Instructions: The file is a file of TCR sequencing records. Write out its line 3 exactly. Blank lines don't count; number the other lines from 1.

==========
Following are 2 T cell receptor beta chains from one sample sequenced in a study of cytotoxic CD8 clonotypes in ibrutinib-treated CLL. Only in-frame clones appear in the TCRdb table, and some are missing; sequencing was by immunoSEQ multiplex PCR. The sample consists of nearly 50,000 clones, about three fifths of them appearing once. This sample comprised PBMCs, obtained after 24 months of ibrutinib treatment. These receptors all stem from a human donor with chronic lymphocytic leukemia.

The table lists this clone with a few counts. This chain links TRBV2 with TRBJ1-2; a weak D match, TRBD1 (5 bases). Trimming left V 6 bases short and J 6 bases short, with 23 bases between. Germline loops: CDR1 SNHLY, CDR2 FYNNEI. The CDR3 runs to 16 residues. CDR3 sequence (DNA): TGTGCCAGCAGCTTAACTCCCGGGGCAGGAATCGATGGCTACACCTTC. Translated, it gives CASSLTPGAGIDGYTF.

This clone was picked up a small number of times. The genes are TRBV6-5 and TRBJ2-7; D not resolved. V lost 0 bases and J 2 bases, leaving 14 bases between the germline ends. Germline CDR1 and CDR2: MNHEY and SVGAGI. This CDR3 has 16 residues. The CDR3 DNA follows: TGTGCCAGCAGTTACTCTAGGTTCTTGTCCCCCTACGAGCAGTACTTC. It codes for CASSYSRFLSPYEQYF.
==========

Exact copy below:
This clone was picked up a small number of times. The genes are TRBV6-5 and TRBJ2-7; D not resolved. V lost 0 bases and J 2 bases, leaving 14 bases between the germline ends. Germline CDR1 and CDR2: MNHEY and SVGAGI. This CDR3 has 16 residues. The CDR3 DNA follows: TGTGCCAGCAGTTACTCTAGGTTCTTGTCCCCCTACGAGCAGTACTTC. It codes for CASSYSRFLSPYEQYF.